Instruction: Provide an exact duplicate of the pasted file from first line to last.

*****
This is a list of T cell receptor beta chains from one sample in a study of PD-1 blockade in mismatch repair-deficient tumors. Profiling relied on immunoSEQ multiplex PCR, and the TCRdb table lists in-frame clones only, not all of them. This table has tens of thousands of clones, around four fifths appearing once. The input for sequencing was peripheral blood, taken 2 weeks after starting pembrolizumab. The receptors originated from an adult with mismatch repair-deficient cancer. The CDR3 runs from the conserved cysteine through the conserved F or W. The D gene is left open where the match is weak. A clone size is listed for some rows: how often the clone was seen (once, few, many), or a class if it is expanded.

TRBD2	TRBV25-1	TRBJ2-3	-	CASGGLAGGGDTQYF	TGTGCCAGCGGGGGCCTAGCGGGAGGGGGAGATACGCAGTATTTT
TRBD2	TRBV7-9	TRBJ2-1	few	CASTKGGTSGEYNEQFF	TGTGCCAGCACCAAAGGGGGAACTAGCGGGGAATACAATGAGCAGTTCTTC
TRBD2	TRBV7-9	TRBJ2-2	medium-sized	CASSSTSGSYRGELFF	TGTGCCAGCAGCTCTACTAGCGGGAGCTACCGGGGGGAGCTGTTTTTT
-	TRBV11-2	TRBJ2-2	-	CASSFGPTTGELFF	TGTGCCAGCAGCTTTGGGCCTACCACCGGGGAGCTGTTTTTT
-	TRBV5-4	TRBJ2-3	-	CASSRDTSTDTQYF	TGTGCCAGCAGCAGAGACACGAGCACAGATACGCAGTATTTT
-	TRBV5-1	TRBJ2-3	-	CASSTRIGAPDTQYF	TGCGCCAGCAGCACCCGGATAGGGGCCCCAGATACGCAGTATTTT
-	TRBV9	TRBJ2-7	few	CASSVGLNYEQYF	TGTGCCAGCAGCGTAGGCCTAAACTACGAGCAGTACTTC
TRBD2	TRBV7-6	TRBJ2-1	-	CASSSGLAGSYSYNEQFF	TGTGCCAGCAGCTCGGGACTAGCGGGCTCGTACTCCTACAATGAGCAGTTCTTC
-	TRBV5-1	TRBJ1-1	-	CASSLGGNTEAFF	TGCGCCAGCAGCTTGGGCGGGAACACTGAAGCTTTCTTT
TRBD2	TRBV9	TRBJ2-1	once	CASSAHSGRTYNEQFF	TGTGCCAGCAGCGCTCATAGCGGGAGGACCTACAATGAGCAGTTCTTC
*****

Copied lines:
This is a list of T cell receptor beta chains from one sample in a study of PD-1 blockade in mismatch repair-deficient tumors. Profiling relied on immunoSEQ multiplex PCR, and the TCRdb table lists in-frame clones only, not all of them. This table has tens of thousands of clones, around four fifths appearing once. The input for sequencing was peripheral blood, taken 2 weeks after starting pembrolizumab. The receptors originated from an adult with mismatch repair-deficient cancer. The CDR3 runs from the conserved cysteine through the conserved F or W. The D gene is left open where the match is weak. A clone size is listed for some rows: how often the clone was seen (once, few, many), or a class if it is expanded.

TRBD2	TRBV25-1	TRBJ2-3	-	CASGGLAGGGDTQYF	TGTGCCAGCGGGGGCCTAGCGGGAGGGGGAGATACGCAGTATTTT
TRBD2	TRBV7-9	TRBJ2-1	few	CASTKGGTSGEYNEQFF	TGTGCCAGCACCAAAGGGGGAACTAGCGGGGAATACAATGAGCAGTTCTTC
TRBD2	TRBV7-9	TRBJ2-2	medium-sized	CASSSTSGSYRGELFF	TGTGCCAGCAGCTCTACTAGCGGGAGCTACCGGGGGGAGCTGTTTTTT
-	TRBV11-2	TRBJ2-2	-	CASSFGPTTGELFF	TGTGCCAGCAGCTTTGGGCCTACCACCGGGGAGCTGTTTTTT
-	TRBV5-4	TRBJ2-3	-	CASSRDTSTDTQYF	TGTGCCAGCAGCAGAGACACGAGCACAGATACGCAGTATTTT
-	TRBV5-1	TRBJ2-3	-	CASSTRIGAPDTQYF	TGCGCCAGCAGCACCCGGATAGGGGCCCCAGATACGCAGTATTTT
-	TRBV9	TRBJ2-7	few	CASSVGLNYEQYF	TGTGCCAGCAGCGTAGGCCTAAACTACGAGCAGTACTTC
TRBD2	TRBV7-6	TRBJ2-1	-	CASSSGLAGSYSYNEQFF	TGTGCCAGCAGCTCGGGACTAGCGGGCTCGTACTCCTACAATGAGCAGTTCTTC
-	TRBV5-1	TRBJ1-1	-	CASSLGGNTEAFF	TGCGCCAGCAGCTTGGGCGGGAACACTGAAGCTTTCTTT
TRBD2	TRBV9	TRBJ2-1	once	CASSAHSGRTYNEQFF	TGTGCCAGCAGCGCTCATAGCGGGAGGACCTACAATGAGCAGTTCTTC